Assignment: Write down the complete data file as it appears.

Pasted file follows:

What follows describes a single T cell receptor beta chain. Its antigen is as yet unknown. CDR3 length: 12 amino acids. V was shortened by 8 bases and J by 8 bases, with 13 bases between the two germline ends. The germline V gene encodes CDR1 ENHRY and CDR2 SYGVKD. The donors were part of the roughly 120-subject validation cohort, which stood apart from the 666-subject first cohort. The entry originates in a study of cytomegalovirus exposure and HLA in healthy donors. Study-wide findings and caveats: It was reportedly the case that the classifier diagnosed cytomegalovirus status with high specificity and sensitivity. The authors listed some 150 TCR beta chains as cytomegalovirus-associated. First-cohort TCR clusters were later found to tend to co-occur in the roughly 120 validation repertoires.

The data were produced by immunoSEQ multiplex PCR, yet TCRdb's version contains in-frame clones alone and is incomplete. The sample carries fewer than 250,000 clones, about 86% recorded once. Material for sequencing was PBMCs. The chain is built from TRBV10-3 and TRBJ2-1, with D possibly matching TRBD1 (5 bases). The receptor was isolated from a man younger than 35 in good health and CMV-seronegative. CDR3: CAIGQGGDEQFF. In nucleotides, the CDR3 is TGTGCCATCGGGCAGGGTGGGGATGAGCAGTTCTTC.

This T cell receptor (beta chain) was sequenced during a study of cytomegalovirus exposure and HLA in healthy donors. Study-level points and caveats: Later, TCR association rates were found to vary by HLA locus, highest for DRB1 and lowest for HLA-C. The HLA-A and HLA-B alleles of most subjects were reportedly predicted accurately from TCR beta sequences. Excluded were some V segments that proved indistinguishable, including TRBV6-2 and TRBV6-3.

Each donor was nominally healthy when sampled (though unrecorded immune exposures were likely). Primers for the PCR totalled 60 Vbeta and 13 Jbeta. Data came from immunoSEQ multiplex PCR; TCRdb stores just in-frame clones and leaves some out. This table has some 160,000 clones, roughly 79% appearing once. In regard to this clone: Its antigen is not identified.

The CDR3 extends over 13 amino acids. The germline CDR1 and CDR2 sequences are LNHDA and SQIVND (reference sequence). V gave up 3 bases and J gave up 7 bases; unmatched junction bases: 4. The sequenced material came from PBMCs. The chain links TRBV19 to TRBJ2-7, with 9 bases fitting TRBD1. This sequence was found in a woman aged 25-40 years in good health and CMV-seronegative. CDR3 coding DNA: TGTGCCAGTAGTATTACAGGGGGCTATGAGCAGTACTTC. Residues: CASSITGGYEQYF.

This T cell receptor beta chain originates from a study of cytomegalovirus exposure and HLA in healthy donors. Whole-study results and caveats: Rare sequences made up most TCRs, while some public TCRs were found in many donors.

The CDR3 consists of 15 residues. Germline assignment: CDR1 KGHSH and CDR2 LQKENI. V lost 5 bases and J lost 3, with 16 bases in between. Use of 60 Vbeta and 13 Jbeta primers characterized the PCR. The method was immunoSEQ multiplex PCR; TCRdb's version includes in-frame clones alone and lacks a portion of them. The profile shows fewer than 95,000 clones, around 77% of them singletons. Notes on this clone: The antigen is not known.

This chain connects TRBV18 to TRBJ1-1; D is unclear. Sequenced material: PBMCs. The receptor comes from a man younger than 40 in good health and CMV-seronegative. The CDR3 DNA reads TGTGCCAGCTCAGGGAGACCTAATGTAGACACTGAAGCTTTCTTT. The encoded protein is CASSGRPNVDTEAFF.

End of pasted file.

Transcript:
What follows describes a single T cell receptor beta chain. Its antigen is as yet unknown. CDR3 length: 12 amino acids. V was shortened by 8 bases and J by 8 bases, with 13 bases between the two germline ends. The germline V gene encodes CDR1 ENHRY and CDR2 SYGVKD. The donors were part of the roughly 120-subject validation cohort, which stood apart from the 666-subject first cohort. The entry originates in a study of cytomegalovirus exposure and HLA in healthy donors. Study-wide findings and caveats: It was reportedly the case that the classifier diagnosed cytomegalovirus status with high specificity and sensitivity. The authors listed some 150 TCR beta chains as cytomegalovirus-associated. First-cohort TCR clusters were later found to tend to co-occur in the roughly 120 validation repertoires.

The data were produced by immunoSEQ multiplex PCR, yet TCRdb's version contains in-frame clones alone and is incomplete. The sample carries fewer than 250,000 clones, about 86% recorded once. Material for sequencing was PBMCs. The chain is built from TRBV10-3 and TRBJ2-1, with D possibly matching TRBD1 (5 bases). The receptor was isolated from a man younger than 35 in good health and CMV-seronegative. CDR3: CAIGQGGDEQFF. In nucleotides, the CDR3 is TGTGCCATCGGGCAGGGTGGGGATGAGCAGTTCTTC.

This T cell receptor (beta chain) was sequenced during a study of cytomegalovirus exposure and HLA in healthy donors. Study-level points and caveats: Later, TCR association rates were found to vary by HLA locus, highest for DRB1 and lowest for HLA-C. The HLA-A and HLA-B alleles of most subjects were reportedly predicted accurately from TCR beta sequences. Excluded were some V segments that proved indistinguishable, including TRBV6-2 and TRBV6-3.

Each donor was nominally healthy when sampled (though unrecorded immune exposures were likely). Primers for the PCR totalled 60 Vbeta and 13 Jbeta. Data came from immunoSEQ multiplex PCR; TCRdb stores just in-frame clones and leaves some out. This table has some 160,000 clones, roughly 79% appearing once. In regard to this clone: Its antigen is not identified.

The CDR3 extends over 13 amino acids. The germline CDR1 and CDR2 sequences are LNHDA and SQIVND (reference sequence). V gave up 3 bases and J gave up 7 bases; unmatched junction bases: 4. The sequenced material came from PBMCs. The chain links TRBV19 to TRBJ2-7, with 9 bases fitting TRBD1. This sequence was found in a woman aged 25-40 years in good health and CMV-seronegative. CDR3 coding DNA: TGTGCCAGTAGTATTACAGGGGGCTATGAGCAGTACTTC. Residues: CASSITGGYEQYF.

This T cell receptor beta chain originates from a study of cytomegalovirus exposure and HLA in healthy donors. Whole-study results and caveats: Rare sequences made up most TCRs, while some public TCRs were found in many donors.

The CDR3 consists of 15 residues. Germline assignment: CDR1 KGHSH and CDR2 LQKENI. V lost 5 bases and J lost 3, with 16 bases in between. Use of 60 Vbeta and 13 Jbeta primers characterized the PCR. The method was immunoSEQ multiplex PCR; TCRdb's version includes in-frame clones alone and lacks a portion of them. The profile shows fewer than 95,000 clones, around 77% of them singletons. Notes on this clone: The antigen is not known.

This chain connects TRBV18 to TRBJ1-1; D is unclear. Sequenced material: PBMCs. The receptor comes from a man younger than 40 in good health and CMV-seronegative. The CDR3 DNA reads TGTGCCAGCTCAGGGAGACCTAATGTAGACACTGAAGCTTTCTTT. The encoded protein is CASSGRPNVDTEAFF.